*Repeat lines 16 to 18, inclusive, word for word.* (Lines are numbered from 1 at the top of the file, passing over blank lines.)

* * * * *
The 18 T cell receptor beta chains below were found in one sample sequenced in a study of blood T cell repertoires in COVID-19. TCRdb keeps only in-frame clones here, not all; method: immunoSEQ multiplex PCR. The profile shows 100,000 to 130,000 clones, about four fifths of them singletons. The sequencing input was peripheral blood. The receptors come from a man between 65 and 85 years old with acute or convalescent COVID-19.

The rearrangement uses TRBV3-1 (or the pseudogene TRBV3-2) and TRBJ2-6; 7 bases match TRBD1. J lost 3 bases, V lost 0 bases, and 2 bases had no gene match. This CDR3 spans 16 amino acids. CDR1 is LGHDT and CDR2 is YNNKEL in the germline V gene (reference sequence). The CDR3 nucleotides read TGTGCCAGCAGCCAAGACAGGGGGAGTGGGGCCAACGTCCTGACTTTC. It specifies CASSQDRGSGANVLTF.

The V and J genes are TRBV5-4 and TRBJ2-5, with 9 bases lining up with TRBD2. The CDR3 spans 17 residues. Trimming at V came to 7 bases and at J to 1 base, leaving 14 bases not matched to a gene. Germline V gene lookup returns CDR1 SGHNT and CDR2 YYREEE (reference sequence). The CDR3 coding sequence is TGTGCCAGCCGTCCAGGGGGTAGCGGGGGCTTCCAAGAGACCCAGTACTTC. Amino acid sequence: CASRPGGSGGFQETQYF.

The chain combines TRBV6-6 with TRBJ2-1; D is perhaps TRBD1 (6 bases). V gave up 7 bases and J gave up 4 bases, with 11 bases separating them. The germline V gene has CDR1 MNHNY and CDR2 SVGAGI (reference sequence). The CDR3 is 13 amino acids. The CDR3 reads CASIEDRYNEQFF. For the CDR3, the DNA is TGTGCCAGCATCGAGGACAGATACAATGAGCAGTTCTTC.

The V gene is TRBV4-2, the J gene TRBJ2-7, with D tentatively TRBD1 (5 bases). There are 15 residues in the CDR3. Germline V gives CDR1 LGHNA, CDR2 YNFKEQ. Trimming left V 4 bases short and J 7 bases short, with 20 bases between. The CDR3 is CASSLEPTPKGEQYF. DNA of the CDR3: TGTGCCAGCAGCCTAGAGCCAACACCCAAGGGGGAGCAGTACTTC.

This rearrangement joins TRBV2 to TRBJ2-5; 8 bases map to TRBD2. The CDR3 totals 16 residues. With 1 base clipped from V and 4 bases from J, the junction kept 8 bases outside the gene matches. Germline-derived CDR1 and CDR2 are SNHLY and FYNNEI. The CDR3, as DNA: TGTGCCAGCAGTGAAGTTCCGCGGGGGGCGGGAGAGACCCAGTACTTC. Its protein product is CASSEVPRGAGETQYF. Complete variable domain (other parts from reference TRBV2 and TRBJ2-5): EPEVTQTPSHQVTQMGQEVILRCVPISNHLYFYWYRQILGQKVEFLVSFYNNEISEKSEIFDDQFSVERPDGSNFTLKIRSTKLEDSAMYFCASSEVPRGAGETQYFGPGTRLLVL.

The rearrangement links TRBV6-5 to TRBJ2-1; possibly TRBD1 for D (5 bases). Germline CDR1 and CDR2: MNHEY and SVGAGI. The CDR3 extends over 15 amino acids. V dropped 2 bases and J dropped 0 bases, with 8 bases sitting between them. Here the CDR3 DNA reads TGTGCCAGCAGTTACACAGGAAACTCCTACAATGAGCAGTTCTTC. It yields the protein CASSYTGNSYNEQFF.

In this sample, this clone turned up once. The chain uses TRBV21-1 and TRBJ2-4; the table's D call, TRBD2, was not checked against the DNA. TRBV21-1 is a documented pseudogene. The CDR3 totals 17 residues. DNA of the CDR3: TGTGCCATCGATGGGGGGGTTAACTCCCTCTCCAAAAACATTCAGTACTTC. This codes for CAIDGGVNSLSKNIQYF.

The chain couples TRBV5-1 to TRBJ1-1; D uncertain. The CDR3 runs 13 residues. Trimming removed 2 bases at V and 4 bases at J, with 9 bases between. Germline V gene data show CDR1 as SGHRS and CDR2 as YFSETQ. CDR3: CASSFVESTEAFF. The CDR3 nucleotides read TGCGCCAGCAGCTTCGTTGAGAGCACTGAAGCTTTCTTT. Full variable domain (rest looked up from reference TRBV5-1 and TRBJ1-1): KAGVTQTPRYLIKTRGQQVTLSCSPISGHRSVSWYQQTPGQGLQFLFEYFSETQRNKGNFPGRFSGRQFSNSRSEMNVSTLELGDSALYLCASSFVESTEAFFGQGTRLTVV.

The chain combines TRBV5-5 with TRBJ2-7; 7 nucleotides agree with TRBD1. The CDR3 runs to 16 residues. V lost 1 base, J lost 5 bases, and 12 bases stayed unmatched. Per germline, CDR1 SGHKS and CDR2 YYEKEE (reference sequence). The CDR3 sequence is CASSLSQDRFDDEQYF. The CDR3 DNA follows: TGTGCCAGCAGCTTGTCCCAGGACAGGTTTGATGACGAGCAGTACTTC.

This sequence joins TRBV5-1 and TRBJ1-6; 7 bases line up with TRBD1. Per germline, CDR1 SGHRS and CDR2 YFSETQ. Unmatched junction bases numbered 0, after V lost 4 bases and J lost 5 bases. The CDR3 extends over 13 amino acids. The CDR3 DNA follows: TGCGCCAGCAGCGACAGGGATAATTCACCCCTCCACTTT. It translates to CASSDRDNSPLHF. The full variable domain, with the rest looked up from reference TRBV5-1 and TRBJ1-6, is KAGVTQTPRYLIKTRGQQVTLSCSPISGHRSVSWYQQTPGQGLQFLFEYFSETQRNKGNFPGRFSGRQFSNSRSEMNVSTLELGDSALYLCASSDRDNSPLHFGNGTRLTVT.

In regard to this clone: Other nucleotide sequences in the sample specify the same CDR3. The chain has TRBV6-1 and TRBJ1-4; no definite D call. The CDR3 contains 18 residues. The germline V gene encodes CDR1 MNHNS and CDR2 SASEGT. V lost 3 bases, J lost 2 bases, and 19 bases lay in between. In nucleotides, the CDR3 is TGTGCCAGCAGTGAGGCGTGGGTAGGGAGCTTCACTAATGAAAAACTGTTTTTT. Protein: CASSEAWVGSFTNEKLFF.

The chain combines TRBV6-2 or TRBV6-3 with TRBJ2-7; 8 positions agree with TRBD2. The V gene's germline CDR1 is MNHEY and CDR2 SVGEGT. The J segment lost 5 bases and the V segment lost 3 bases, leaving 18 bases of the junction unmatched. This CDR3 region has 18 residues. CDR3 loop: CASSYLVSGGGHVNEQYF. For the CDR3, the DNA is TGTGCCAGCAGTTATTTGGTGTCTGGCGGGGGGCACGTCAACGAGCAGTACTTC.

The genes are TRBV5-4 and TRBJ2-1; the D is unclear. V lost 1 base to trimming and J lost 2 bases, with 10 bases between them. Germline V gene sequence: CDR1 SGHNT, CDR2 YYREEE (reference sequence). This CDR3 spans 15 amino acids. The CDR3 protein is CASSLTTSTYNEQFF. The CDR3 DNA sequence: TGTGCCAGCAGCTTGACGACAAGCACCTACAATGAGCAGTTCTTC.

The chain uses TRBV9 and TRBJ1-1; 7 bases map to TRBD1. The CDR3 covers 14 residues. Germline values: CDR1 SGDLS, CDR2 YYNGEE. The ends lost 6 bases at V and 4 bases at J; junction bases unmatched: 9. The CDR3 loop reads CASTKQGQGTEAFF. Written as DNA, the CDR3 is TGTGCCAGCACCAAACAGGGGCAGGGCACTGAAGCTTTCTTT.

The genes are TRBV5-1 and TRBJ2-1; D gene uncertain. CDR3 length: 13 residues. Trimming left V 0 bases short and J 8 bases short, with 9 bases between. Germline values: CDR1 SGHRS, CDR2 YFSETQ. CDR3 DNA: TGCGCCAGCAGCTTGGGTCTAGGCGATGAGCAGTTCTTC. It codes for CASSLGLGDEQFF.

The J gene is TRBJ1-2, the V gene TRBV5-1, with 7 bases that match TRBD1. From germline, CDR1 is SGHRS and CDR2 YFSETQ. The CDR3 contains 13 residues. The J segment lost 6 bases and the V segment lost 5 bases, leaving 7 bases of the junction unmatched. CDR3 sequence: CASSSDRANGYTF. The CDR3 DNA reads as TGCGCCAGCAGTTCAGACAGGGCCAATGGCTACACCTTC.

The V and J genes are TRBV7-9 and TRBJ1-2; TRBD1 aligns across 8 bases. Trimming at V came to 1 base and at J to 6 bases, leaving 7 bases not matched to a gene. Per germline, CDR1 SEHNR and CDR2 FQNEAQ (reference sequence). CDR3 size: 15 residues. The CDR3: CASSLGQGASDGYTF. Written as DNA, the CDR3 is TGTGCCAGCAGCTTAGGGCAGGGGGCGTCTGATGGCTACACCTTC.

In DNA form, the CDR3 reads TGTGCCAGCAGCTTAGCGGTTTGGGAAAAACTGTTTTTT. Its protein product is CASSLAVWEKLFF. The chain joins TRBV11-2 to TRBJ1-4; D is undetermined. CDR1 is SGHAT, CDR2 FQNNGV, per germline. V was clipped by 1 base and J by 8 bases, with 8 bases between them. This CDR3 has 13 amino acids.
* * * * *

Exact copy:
The genes are TRBV5-1 and TRBJ2-1; D gene uncertain. CDR3 length: 13 residues. Trimming left V 0 bases short and J 8 bases short, with 9 bases between. Germline values: CDR1 SGHRS, CDR2 YFSETQ. CDR3 DNA: TGCGCCAGCAGCTTGGGTCTAGGCGATGAGCAGTTCTTC. It codes for CASSLGLGDEQFF.

The J gene is TRBJ1-2, the V gene TRBV5-1, with 7 bases that match TRBD1. From germline, CDR1 is SGHRS and CDR2 YFSETQ. The CDR3 contains 13 residues. The J segment lost 6 bases and the V segment lost 5 bases, leaving 7 bases of the junction unmatched. CDR3 sequence: CASSSDRANGYTF. The CDR3 DNA reads as TGCGCCAGCAGTTCAGACAGGGCCAATGGCTACACCTTC.

The V and J genes are TRBV7-9 and TRBJ1-2; TRBD1 aligns across 8 bases. Trimming at V came to 1 base and at J to 6 bases, leaving 7 bases not matched to a gene. Per germline, CDR1 SEHNR and CDR2 FQNEAQ (reference sequence). CDR3 size: 15 residues. The CDR3: CASSLGQGASDGYTF. Written as DNA, the CDR3 is TGTGCCAGCAGCTTAGGGCAGGGGGCGTCTGATGGCTACACCTTC.